Date:  October 19, 2021

The government of Karnataka, India, has launched an investigation into Christian activity within the state in an attempt to prevent allegedly forced conversions to Christianity.

The state’s legislative committee on Backward Classes and Minorities Welfare on 13 October ordered a detailed investigation into all churches, Christian leaders and missionaries in Karnataka, a move that has provoked strong opposition from the Christian community.

According to the 2011 census, Christians comprise just under two per cent of the state’s population.

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Gulihatti D. Shekhar asked local authorities in Karnataka to report on all churches and their activities [Image credit: Times of India]

Bharatiya Janata Party (BJP) legislator Gulihatti D. Shekhar, who chaired the meeting at which the decision was taken, said that 40 per cent of churches in Karnataka were not officially recognised.

Rizwa Arshad was among opposition members of the Karnataka Legislative Assembly condemning the lack of consultation in making the decision. He said that the committee’s role of protecting the rights of minorities had been replaced by one of surveillance.

Local church leader Peter Machado expressed sadness that Chief Minister Basavaraj Bommai, “a broad-minded and enlightened person, succumbs to the pressures from fundamentalist groups, who wish to indulge in disturbing the peace, harmony and peaceful co-existence in the society”.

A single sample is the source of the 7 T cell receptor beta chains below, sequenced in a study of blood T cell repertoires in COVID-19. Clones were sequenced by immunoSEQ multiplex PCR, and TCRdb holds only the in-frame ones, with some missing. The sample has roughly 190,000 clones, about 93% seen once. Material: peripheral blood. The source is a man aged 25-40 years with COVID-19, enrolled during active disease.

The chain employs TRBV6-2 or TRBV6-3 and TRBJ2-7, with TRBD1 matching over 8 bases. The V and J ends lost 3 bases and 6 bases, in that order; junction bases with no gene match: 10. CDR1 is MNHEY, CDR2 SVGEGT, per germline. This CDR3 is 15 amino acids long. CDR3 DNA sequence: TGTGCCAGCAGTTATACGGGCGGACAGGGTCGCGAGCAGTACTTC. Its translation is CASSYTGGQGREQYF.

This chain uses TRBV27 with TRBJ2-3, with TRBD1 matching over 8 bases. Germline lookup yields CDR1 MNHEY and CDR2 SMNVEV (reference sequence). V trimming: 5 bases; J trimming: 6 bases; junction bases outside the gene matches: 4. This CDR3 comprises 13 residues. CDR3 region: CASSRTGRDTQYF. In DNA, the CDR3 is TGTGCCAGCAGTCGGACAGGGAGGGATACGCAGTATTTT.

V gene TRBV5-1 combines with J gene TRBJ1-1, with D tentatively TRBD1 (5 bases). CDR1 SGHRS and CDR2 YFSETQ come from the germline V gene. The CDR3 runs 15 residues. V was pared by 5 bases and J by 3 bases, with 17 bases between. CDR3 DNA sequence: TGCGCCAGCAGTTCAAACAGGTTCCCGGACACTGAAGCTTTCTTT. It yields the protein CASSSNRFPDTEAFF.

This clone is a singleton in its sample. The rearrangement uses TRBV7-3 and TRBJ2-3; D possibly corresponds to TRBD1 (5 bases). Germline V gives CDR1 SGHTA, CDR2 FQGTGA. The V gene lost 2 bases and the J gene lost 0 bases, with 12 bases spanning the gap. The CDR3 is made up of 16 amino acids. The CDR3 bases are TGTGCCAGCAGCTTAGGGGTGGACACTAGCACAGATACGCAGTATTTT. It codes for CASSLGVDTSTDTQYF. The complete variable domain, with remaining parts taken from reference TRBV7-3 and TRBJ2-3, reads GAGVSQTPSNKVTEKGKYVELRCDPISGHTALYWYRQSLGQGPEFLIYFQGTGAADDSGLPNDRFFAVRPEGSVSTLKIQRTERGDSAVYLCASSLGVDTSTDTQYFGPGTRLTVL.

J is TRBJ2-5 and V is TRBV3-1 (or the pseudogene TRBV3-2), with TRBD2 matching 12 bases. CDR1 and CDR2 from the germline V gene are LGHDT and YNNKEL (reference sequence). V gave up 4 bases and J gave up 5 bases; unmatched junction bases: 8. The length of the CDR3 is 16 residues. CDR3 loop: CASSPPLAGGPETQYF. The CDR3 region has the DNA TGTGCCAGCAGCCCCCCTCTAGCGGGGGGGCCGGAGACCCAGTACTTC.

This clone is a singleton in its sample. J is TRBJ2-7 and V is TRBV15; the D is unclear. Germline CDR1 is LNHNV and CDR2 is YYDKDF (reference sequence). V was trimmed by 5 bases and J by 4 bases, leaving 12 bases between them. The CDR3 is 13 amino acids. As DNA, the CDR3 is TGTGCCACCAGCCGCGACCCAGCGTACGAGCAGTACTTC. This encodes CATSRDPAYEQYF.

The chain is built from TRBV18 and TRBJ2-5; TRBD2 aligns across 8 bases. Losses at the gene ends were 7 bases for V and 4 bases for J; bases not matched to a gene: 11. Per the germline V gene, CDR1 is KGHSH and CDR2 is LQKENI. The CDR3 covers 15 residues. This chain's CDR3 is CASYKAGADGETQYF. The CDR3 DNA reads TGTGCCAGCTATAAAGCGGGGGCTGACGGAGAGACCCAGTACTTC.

Bommai confirmed last month that the state government intends to introduce a new anti-conversion law. If such a law is passed, Karnataka would be the tenth Indian state to criminalise conversions carried out through force, fraud or allurement.

Such moves add to “the already difficult situation that Christians experience in Karnataka, which is ruled by the BJP”, said Sajan K. George, president of the Global Council of Indian Christians, referring to the interruption of numerous worship services in recent months and fabricated accusations of conversion activities.

In September a group of radical Hindutva nationalists disrupted a prayer meeting at a church in the town of Karkala, Udupi district, Karnataka, alleging that the pastor was conducting unlawful conversions.